I thought it was a shame that the festival organizers could not have found a way to include at least one work by La Monte Young, the most notable absentee from the lists. I also wish that the works of Philip Glass had been given greater prominence, which I think they deserve. I don�t know whether or not it signifies anything, but I was struck by the white male dominance of the volunteer musicians in the Branca. I could see only five females, and I saw no more obviously female names in the list of participants. I could see no African-Americans, perhaps five Hispanic-Americans, and perhaps five Asian-Pacific Americans. Is that representative?

New subject, briefly. Grendel, the new opera by Elliot Goldenthal -- with staging by Julie Taymor and libretto by Taymor and J.D. McClatchy -- is the subject of an essay in the April issue of Smithsonian. The opera will have its premiere by Los Angeles Opera in May and will go to Lincoln Center in July.
Speaking of Titles: Strung Out?

Rusty Banks is looking for his own Nadezhda Filaretovna von Meck. Aren't we all? Rob Deemer has joined the Composers Forum and leads off with some thoughts on Apple's hot new composing software, GarageBand...Rodney Lister comes to the defense of "twelve toners and intellectual provocateurs" and wonders why they need defending...Alex Ross's New Yorker column this week is on the Kronos Quartet.
Playing Tag

Drew McManus, whose Adaptistration is far and away the best music management site on the web, was kind enough to invite me to write something for his annual "Take a Friend to Orchestra" initiative. He posted my little contribution today. Hop over and check it out...Ever heard Moonlight Sonata in Kirnberger III tuning? Elodie Lauten did, and lived to tell the tale...Question for those of you with pages on what "tags" are you using?

Now Playing:
Sebastian Currier
Quartetset; Quiet Time
Cassatt Quartet
New World Records

New World Records is on a chamber music hot streak. First, Ben Johnston's brilliant String Quartets 2, 3, 4 and 9 in January; this gem from Sebastian Currier in February, some revelatory music for strings by Robert Carl in March. Currier's 1995 Quartetset, written for the Cassett Quartet, is a long (45 minute) seven movement piece that pits tonality versus atonality, dissonance versus consonance, with results that are not only wildy imaginative but surprising listenable. The composer describes it as "a post-modern interpretation of the string quartet." The same might be said of Quiet Time, another seven movement suite, in which the dialectic is natural versus artifical sound.
A Funny Thing Happened...

Just got back from an afternoon performance of Mark Adamo's Lysistrata at the New York City Opera. Think Sondheim meets Mel Brooks. It's no Little Women but it is fun and has some gorgeous moments--Lysistrata's second act aria (sung splendidly by the talented Emily Pulley) and Myrhhine's wonderful first act love song, sung soulfully by Jennifer Rivera in a darling little baby doll outfit. There are some penis sight gags and vaudevillian Jewish humor that would embarass the Farrelly brothers but nobody writing musical theater today is better at mixing high and low brow entertainment than Adamo, who really should go for the big bucks and try his hand at Broadway.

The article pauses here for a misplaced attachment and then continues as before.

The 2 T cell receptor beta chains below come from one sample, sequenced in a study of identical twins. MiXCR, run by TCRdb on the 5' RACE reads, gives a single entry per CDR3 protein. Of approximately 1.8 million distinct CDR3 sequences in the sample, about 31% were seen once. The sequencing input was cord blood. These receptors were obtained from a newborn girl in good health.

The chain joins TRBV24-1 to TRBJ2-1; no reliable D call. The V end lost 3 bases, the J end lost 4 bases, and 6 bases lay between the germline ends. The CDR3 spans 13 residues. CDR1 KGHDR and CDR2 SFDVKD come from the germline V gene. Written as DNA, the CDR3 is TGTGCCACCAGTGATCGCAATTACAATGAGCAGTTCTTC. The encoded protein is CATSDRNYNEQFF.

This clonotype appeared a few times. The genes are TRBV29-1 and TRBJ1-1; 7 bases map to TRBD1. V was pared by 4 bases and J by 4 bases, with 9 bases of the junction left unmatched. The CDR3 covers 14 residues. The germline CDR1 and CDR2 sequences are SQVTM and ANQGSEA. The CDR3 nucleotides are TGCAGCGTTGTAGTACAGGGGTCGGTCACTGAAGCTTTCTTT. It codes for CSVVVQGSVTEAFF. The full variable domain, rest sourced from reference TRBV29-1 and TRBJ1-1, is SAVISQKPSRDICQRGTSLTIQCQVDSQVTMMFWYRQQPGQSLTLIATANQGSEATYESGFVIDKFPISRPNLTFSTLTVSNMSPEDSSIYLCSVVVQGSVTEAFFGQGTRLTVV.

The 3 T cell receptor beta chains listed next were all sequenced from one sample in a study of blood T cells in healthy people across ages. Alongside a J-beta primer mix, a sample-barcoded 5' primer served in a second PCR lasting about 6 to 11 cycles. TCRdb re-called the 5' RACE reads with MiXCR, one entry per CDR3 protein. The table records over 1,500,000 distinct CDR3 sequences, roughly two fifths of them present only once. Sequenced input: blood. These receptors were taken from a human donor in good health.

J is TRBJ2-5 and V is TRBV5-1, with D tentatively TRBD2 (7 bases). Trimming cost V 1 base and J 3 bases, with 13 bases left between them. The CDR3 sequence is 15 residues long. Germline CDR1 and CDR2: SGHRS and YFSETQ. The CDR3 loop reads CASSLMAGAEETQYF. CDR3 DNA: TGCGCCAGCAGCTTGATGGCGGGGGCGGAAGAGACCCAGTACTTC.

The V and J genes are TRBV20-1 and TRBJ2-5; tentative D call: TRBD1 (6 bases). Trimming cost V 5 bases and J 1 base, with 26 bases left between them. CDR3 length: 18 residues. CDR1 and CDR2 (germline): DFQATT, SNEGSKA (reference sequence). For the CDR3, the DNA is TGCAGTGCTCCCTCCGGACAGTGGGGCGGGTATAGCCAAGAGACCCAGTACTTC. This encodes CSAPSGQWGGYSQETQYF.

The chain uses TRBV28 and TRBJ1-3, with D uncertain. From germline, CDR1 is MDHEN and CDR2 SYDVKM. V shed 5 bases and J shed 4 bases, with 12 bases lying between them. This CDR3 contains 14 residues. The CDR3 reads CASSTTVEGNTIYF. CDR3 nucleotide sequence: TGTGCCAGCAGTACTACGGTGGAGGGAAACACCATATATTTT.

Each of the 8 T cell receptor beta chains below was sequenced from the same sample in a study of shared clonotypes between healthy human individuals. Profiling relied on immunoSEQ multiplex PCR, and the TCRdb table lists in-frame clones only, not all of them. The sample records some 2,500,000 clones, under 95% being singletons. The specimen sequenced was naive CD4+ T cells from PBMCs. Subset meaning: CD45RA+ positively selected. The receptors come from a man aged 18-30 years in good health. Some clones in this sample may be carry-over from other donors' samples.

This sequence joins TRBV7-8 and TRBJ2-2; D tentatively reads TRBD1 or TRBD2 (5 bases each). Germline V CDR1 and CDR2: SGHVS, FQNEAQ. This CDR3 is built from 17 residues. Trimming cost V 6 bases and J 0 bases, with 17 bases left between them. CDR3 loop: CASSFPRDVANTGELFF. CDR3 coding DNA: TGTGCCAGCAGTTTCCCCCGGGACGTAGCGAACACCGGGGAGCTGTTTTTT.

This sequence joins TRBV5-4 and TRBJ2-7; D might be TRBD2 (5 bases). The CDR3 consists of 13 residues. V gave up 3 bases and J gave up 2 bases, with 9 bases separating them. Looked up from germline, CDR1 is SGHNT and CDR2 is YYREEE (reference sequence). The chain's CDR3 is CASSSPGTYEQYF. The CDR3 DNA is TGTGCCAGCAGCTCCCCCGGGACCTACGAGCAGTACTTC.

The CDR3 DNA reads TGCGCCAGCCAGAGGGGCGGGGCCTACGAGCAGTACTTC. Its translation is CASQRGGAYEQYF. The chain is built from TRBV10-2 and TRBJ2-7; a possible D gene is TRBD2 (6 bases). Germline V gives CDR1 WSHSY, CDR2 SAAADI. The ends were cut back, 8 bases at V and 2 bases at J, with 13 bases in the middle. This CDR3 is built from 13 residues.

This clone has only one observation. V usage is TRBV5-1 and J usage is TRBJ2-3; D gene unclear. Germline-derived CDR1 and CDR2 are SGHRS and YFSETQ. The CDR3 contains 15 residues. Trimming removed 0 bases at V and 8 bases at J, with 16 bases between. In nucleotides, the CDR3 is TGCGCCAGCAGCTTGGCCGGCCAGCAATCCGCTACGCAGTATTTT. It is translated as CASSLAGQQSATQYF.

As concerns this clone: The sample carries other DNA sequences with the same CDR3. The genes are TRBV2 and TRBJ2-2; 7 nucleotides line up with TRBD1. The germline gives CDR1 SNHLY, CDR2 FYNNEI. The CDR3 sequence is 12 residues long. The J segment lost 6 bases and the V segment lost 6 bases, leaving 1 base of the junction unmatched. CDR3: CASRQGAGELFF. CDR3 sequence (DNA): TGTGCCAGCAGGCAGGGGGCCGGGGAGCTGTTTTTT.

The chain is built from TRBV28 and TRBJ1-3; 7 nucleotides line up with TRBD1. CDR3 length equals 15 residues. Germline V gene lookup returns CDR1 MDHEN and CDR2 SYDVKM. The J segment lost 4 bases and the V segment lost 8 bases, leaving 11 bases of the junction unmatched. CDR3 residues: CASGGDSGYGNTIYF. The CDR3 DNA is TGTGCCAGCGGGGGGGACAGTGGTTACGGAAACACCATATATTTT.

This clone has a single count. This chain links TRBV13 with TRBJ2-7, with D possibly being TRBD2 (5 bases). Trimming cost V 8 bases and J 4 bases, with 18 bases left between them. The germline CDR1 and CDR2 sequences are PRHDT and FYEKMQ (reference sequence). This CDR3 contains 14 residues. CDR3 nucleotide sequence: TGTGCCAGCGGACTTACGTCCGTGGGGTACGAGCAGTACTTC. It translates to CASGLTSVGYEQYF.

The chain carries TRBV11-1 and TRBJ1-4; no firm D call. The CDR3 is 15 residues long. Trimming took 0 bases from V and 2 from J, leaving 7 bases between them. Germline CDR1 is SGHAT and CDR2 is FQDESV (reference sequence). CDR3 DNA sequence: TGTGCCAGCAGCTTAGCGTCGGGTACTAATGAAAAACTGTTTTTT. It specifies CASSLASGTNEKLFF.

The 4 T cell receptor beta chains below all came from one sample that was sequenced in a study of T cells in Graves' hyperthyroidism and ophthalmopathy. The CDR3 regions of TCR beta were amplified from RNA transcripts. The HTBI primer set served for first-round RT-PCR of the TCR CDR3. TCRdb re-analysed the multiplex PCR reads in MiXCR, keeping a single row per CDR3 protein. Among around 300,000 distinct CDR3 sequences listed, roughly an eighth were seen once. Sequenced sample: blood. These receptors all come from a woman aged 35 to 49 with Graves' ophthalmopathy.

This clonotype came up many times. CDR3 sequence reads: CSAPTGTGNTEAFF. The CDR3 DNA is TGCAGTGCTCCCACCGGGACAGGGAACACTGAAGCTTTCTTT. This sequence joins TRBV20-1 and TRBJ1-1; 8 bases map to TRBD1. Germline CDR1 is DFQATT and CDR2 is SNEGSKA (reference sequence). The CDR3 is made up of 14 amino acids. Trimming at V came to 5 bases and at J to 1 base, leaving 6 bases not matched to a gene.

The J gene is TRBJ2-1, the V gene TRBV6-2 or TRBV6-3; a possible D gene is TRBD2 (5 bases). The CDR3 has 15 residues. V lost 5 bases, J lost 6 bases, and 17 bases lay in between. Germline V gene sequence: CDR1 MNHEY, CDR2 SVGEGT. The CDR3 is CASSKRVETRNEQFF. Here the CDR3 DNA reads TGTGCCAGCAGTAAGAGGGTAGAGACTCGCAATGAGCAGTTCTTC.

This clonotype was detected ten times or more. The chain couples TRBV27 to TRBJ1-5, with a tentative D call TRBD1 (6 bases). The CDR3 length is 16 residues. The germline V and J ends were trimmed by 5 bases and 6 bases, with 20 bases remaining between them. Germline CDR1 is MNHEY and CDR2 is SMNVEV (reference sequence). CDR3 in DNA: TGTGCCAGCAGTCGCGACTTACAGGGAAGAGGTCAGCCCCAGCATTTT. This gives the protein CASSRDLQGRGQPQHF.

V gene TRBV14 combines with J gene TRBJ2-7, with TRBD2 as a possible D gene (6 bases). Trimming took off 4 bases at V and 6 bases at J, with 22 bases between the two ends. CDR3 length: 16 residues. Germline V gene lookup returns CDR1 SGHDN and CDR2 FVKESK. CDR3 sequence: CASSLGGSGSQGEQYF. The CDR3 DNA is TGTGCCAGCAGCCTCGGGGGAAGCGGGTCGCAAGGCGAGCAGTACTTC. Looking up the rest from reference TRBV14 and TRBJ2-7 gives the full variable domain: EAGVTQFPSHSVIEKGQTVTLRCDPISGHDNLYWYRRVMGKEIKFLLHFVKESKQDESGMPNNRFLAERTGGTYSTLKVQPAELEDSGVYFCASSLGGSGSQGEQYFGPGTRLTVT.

Speaking of being embarassed, a reader has informed me that link on the OgreOgress Productions banner in the left column actually led to a site that sells videos of a non-family values nature. Not sure if I simply got the the wrong link orginally or whether my friends Glenn Freeman and Christina Fong have changed urls recently. In any event, I have fixed it now and you'll find the real OgreOgress Productions here.

Steve Hicken has just posted a review of two recent Eliott Carter CDs from Bridge Records.
Philadelphia Sounds: In Seach of A Better World

Relache celebrated Benjamin Franklin's 300th year in its usual style--with the world premiere of Jay Fluellen's Of Chess, Freedom and Dr. Franklin (2006).

However, they saved that one for last, and opened with Voyeuristic
Absurdities: From Mingus to Diallo
(2001), also a Relache
commission, by Leslie Burrs. Burrs is a flutist and the piece has the flute introducing each line, whcih is then played in unison, accompanied by marimba. Flute melody skims over the ensemble's syncopated theme. Later melodic lines are in English horn and clarinet with some nice textural combinations.

Thomas Albert's 1975 A Maze (with Grace) is a free-form collaboration, almost improv, in which the musicians find their own way toward
actualization of the hymn, over piano chords echoing the hymn's harmonics -- a hazy impressionistic pastorale at mesmerizing pace.

Another performer as composer results in the very jazzy The Meddler (2001)by bassist Rufus Reid. This piece was originally composed for flute and bass, then for jazz quintet, re-arranged for string orchestra, and now arranged for Relache's unique instrumentation by trumpeter Darin Kelly. Reid states that "meddling" is what he has done with it. Infectious rhythm and melodic theme keep it bouncing along with generous space for individual improvisation on bass and sax.

Finally, the best comes last. Philadelphia composer Jay Fluellen draws on a chess game and Ben Franklin's writings, with inspiration from artifacts at the Search for a Better World exhibit at the National Constitution Center, for his source and then employs the A.E. Church of St. Thomas Gospel Choir, along with Relache ensemble, for his finished composition. A capella choir introduces the concept of freedom before being joined by jazzy accompaniment; a solo line for viola echoes the melody line; Fluellen handles the piano himself. Short choral and instrumental movements alternate. The vocal texture is complex; text by the composer condenses the spirit of Franklin into pithy phrases referencing freedom, struggles, dreams -- indeed, Franklin's search for a better world. Instrumental movements are brisk and rhythmic; vocals are enjoyably melodic and intelligible.

RELACHE: � In Search of a Better World
National Constitution Center
March 25, 2006
(Reposted from Penn Sounds 4/1/06)